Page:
As I have increased my involvement in the church, I’ve found a deep sense of belonging and interconnectedness with our faith community. As a lector, reading Sacred Scripture and the “Prayers Of The Faithful,” I feel a limitless passion of faith that words cannot describe; I feel the presence of the Holy Spirit.
We each hear the Lord’s voice differently. Some listen closely to the voice of God in Sacred Scripture and find comfort, guidance and a call to action. Others listen to fellow parishioners or friends and through these interactions experience God speaking. Some listen to the voices of intuition in the quiet of prayer. There is no right way or wrong way when it comes to hearing God’s voice. There is just our own way.
I am so aware of God’s presence in the many gifts received throughout my life. But I count even the simple gifts like that breath we all just took… as a gift from God. Life is a gift. And when we live life to the fullest we want to share these gifts, these blessings with others.
As we heard in the Gospel, sometimes a little is a lot. And sometimes a lot is a little (Mark 12:38-44).
I’m here to tell you today’s Gospel reading is alive and well. Several years ago, I was helping at a holiday food drive. As I stood out in the cold, I saw a man about my age approach us. Most people were donating cans of food. This man handed over several crisp hundred-dollar bills. I thanked him for his generous donation. He then told me his story. He said he’d been unemployed for quite some time. But he had faith. And faith told him to give what he could. The man told me he’d always operated from the understanding that what he gives he gets back ten fold in the many blessings in his life.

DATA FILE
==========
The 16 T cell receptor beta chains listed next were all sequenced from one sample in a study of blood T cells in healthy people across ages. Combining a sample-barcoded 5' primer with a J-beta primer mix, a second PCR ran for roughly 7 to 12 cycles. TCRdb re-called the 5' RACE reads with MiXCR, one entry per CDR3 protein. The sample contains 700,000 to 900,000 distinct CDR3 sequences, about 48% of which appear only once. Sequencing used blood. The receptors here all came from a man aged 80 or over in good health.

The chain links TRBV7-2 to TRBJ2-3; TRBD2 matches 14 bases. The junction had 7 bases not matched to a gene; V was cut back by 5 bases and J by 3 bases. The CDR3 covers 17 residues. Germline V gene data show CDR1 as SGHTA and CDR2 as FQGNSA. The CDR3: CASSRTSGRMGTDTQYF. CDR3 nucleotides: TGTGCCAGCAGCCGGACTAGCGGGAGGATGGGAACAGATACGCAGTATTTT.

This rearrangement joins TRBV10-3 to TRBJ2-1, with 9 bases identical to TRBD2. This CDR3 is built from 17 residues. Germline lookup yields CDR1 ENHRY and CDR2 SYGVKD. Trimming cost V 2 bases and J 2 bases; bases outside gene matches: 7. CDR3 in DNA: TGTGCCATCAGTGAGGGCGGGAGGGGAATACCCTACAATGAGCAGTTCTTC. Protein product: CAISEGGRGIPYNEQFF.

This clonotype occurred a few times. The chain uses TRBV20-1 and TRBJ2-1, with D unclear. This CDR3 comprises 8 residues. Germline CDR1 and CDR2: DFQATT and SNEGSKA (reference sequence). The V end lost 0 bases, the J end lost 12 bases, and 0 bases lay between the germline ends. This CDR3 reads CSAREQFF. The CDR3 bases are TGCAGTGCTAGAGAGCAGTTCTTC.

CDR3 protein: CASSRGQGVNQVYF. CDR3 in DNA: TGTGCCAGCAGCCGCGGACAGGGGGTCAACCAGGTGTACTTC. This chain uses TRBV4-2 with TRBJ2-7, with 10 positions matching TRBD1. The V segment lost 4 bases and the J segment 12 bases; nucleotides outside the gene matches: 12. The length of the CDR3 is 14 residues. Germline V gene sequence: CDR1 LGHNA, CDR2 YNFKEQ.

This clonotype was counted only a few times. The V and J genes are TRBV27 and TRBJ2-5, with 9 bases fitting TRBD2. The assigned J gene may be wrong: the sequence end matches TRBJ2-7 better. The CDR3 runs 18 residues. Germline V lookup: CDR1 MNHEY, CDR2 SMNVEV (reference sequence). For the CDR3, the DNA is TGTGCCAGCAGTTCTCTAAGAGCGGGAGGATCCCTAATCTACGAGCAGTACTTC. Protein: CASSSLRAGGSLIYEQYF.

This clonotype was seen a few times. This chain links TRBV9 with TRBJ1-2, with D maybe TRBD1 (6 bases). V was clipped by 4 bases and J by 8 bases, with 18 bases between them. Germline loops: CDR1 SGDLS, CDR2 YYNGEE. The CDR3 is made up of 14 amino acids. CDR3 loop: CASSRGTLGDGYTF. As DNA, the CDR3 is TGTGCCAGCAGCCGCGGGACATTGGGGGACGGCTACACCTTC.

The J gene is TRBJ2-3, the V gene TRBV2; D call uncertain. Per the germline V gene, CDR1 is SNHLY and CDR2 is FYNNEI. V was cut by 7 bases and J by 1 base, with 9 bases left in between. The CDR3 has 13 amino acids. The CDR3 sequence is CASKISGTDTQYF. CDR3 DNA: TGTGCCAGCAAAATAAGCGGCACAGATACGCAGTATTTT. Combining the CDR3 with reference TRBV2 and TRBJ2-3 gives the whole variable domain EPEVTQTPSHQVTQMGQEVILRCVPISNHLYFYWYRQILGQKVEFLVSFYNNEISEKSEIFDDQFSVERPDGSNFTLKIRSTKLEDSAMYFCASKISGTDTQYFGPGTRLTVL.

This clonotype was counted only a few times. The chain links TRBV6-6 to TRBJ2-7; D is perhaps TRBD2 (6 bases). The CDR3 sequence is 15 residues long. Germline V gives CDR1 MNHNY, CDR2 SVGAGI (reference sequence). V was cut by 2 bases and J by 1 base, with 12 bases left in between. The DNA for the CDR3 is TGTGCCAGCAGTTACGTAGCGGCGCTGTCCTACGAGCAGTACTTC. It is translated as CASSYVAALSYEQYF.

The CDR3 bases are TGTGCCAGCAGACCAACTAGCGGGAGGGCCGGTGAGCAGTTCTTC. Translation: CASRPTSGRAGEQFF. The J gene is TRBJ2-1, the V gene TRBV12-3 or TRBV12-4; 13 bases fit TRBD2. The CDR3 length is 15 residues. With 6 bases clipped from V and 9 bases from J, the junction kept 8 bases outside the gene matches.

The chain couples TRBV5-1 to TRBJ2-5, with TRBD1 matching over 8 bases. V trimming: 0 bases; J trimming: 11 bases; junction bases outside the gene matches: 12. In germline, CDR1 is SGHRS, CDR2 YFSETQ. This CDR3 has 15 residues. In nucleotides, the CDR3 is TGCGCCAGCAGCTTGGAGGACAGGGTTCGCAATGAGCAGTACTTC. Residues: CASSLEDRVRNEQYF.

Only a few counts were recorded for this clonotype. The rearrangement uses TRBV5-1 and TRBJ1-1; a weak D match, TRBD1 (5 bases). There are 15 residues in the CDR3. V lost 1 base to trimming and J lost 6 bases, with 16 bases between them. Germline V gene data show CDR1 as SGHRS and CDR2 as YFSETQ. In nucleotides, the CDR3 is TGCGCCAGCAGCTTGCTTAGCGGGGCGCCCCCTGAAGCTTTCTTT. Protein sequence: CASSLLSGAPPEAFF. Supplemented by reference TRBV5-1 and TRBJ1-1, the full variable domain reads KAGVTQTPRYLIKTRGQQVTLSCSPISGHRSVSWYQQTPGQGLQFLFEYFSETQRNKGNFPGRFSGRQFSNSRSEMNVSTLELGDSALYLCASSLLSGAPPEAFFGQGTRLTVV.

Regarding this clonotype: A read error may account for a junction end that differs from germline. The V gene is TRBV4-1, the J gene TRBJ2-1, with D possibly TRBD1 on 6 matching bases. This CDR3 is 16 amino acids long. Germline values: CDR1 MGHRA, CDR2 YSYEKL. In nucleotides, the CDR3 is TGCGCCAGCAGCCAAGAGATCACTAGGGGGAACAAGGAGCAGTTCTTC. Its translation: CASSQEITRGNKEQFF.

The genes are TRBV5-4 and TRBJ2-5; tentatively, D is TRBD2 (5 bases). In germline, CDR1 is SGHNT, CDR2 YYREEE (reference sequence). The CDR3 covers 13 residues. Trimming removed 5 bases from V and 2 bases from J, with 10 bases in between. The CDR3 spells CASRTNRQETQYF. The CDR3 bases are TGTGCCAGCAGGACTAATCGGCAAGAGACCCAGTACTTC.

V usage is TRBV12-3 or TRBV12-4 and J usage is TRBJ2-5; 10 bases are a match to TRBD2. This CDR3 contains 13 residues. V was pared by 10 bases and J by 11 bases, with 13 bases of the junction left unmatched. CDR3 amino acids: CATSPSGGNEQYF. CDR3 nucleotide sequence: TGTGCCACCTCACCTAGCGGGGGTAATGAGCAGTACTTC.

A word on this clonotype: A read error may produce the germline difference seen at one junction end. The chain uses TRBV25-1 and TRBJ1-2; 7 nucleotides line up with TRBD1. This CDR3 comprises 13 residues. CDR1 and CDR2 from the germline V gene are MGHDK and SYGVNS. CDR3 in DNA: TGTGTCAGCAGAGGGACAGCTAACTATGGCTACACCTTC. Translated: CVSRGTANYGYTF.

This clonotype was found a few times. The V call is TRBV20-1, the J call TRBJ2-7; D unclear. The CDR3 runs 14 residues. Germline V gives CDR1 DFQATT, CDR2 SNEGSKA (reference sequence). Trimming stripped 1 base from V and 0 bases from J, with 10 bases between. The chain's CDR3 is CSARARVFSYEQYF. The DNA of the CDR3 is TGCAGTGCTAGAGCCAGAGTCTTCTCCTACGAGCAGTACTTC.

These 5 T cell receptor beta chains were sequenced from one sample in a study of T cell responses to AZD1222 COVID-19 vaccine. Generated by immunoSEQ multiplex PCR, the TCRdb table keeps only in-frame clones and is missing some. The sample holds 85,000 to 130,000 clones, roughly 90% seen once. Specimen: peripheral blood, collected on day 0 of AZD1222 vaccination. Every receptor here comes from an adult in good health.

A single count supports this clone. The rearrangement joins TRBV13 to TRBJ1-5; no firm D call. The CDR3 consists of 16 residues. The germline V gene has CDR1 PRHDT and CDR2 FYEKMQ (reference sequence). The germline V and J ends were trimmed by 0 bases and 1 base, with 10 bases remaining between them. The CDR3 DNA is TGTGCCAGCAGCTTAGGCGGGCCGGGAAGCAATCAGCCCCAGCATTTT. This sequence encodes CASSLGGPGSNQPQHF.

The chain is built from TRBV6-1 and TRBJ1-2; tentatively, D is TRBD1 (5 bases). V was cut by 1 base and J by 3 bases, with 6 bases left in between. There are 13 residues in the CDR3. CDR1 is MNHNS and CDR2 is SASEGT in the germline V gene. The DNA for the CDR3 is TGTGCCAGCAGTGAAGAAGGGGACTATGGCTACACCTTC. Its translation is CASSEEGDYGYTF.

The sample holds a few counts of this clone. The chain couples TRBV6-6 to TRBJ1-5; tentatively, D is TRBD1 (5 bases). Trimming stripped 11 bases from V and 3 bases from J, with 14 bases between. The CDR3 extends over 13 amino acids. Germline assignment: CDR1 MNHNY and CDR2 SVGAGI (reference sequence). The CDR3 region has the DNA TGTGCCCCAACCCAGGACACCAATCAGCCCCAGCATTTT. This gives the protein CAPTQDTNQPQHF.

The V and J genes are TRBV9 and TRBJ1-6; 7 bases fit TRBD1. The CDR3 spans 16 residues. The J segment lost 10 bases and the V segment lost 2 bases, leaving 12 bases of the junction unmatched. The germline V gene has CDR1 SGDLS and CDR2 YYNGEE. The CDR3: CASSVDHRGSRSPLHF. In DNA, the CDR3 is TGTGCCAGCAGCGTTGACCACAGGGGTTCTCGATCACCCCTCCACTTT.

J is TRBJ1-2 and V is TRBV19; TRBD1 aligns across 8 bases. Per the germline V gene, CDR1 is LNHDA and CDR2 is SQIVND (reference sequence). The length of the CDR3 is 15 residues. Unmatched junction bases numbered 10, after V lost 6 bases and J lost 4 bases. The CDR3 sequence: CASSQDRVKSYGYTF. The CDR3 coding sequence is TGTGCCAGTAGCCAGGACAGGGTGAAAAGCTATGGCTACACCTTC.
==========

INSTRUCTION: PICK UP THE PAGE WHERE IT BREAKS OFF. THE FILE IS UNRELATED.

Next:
The Gospel lives!
When we give, when is it enough? We each answer that question differently. Most of us start by counting our blessings and the many gifts we’ve been given by God. That’s a good place to start.
So, I stand before you. With this card in my hand. And I encourage you the pledge your support to our parish. Your annual contribution helps pay for simple things like the light and heating bills for this room here. But your contribution does much, much more. It helps fund scholarships for families in need who want their children to experience a Catholic education. It pays for religious education and the other ministerial materials. It pays for a variety of social justice work. It pays for so many important things.
This is not a bloated budget mind you. It’s a simple humble budget. But it needs your support.
Will you join me? Spend some time thinking about your contribution for the coming year. Pray on it. Talk to your family. Then give what you can. God will let you know when it’s enough.
God Bless. And thank you for listening.
Monday, November 2, 2009
Moment Of Surrender (lyrics written by Bono)
I tied myself with wire
To let the horses roam free
Playing with the fire
Until the fire played with me
The stone was semi-precious
We were barely conscious
Two souls too smart to be
In the realm of certainty
Even on our wedding day
We set ourselves on fire
Oh God, do not deny her
It’s not if I believe in love
If love believes in me
Oh, believe in me
At the moment of surrender
I folded to my knees
I did not notice the passers-by
And they did not notice me
I’ve been in every black hole
At the altar of the dark star
My body’s now a begging bowl
That’s begging to get back, begging to get back
To my heart
To the rhythm of my soul
To the rhythm of my unconsciousness
To the rhythm that yearns
To be released from control